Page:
This momentum hasn’t dropped off, according to Macarelli, who notes that with more in-person events happening and restrictions lifting, “people are using their entertaining tricks and snacking treats in a more widespread fashion.”
Deli, But Make it Culinary
Similarly, Rick Stein, VP of fresh foods at Arlington, Va.-based FMI — The Food Industry Association, sees strong deli and prepared food sales as an opportunity for grocers to up their culinary game.
“Growth will come from bringing more culinary professionals into grocery — corporate chefs and culinary school graduates with real skills. This will be the way to elevate the fresh prepared category and navigate the right trends, including health trends,” says Stein, emphasizing that health and well-being “have never been more paramount.” Dieting and eating habits have evolved into highly personalized ways of eating, whether it’s intermittent fasting, keto-lite, Paleo, food as medicine, sports recovery or some other regimen.
“Customers want nutrition information and give higher grades to the stores where they can get healthful preparations,” adds Stein. “Try rotating through specials, like a weekly prepared seafood special, a Mediterranean day and other options that consumers can feel good about eating.”
Convenience Keeps Sales Moving
The convenience of prepared foods and a hybrid approach to “build-your-own” meals are still major growth drivers, according to Stein. He sees fresh prepared meals as a quickly evolving opportunity where delivery services, co-branded restaurant options (like Saladworks units inside various supermarket banners) and more meal kits (store-branded or co-branded) will have more room to make their marks. Accessibility and ease of shopping are growth priorities for everyone in retail, and perhaps even more so in the deli section, which is competing with drive-thrus, takeout and well-established delivery habits.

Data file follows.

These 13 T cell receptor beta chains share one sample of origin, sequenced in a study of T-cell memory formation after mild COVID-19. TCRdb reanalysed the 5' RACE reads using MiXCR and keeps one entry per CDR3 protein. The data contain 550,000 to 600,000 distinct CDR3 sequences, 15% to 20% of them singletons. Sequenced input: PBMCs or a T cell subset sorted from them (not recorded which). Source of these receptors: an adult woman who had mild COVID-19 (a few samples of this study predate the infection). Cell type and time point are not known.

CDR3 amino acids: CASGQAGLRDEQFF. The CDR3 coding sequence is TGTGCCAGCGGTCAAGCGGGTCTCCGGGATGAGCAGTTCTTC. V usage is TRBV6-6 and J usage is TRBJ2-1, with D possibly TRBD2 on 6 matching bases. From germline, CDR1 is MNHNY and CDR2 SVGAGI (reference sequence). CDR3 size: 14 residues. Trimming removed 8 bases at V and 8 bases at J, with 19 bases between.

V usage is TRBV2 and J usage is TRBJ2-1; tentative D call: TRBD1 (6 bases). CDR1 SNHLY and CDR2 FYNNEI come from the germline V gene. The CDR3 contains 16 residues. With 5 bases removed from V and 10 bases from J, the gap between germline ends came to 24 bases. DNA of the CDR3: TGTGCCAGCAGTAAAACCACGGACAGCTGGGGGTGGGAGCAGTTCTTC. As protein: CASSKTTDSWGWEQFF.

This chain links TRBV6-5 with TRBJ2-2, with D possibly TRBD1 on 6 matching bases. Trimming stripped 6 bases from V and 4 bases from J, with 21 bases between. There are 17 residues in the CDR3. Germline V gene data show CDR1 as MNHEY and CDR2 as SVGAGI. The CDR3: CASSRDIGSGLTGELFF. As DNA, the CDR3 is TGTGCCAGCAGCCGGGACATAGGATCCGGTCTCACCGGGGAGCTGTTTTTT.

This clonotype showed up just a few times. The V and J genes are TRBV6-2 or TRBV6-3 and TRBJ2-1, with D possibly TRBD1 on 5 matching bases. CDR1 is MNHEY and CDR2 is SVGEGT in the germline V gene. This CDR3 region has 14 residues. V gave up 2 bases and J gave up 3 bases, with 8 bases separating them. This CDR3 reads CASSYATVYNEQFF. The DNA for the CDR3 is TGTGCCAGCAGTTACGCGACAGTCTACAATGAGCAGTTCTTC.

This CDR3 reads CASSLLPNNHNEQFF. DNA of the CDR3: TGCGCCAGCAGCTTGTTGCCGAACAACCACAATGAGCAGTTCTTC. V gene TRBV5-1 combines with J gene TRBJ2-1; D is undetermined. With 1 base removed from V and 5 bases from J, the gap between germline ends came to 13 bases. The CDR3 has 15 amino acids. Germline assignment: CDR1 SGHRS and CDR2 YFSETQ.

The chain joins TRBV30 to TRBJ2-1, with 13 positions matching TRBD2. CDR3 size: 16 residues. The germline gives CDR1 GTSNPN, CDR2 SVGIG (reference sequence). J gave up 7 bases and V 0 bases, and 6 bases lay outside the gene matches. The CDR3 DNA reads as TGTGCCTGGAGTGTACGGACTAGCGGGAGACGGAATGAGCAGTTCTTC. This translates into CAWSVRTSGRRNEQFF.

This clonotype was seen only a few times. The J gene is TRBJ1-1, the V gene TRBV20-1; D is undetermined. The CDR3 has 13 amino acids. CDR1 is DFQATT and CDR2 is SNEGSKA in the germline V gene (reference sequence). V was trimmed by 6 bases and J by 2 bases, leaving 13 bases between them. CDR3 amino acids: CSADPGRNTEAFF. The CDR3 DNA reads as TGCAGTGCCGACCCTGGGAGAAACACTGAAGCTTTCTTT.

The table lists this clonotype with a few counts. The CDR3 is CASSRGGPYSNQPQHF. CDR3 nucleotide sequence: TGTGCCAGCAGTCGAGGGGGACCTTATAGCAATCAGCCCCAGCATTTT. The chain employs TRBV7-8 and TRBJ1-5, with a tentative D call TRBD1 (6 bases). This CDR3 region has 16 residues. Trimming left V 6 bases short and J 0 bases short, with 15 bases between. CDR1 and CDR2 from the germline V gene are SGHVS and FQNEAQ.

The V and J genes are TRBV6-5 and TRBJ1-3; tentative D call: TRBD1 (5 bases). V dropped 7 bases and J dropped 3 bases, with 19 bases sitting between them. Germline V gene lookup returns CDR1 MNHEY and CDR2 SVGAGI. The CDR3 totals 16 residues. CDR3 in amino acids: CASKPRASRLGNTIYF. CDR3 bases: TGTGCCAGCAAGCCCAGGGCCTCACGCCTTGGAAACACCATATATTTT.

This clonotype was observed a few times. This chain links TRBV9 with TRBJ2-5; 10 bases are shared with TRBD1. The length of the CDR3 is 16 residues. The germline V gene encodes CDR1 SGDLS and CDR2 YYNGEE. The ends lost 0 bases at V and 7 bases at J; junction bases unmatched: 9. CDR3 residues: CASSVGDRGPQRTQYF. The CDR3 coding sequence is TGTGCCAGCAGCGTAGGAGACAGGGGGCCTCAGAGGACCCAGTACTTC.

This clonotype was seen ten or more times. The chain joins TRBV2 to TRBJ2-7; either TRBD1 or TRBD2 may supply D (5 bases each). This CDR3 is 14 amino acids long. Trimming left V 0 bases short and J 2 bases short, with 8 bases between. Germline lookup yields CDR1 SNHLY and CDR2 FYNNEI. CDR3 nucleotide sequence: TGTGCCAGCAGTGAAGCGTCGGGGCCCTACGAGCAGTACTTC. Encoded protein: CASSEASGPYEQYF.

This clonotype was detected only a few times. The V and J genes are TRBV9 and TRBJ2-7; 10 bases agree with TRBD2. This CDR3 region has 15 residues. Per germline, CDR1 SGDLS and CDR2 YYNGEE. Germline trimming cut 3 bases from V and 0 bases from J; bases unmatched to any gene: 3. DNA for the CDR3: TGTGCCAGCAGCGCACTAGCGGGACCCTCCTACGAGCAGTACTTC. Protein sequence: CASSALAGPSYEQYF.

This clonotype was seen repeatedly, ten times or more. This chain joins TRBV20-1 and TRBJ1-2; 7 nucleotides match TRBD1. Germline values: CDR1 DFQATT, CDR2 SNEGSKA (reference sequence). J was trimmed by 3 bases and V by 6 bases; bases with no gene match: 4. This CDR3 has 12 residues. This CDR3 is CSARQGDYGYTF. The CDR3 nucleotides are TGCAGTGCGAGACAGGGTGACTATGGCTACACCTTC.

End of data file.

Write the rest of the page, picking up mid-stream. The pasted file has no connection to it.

“We are focusing more on our grab-and-go options,” notes Macarelli. “People are going back to the workplace, traveling more, going to weekend family soccer games, etc. Food on the go is a thing again. We’ve been adding grab-and-go-specific sections to our stores in response to this.”
Convenience must extend to how people shop as well. “Order in advance, virtual pay, delivery, grab-and-go warm sandwiches — grocers must make their fresh food options as convenient as possible,” advises Stein.
For her part, Fanning sees current shopping patterns as an opportunity to make convenience a greater part of the deli user’s experience. “Eating occasions have been very much framed by convenience and accessibility in the last two years, and technology has really been the main facilitator for both of those factors,” she notes. “Throughout the pandemic, we saw this explosion of e-commerce, click-and-collect, delivery, touchless ordering or kiosks, etc.”
Fanning predicts that consumers will continue to rely on these kinds of solutions. Acceptance of technology and online food shopping has even started to affect perishables like cheese, according to Fanning, who points out, citing IRI data, that in 2020, online natural cheese sales doubled, and in 2021 they grew another 10%, hitting almost $2 billion in sales.
These numbers are more evidence that deli products are inflation-proof, and Roerink sees no reason to believe that pattern will change. “Refrain from overreacting to stock market fluctuations and inflation concerns,” she cautioned in her May 12 webinar’s recap of recent sales data. “Don’t jump to lower prices or start stocking less expensive brands. People may cut back elsewhere, but they consider most things in the grocery store to be essentials, including the premium versions of cheese, meats and prepared foods. Remember, most things shoppers find in the deli are still less expensive than eating at restaurants regularly.”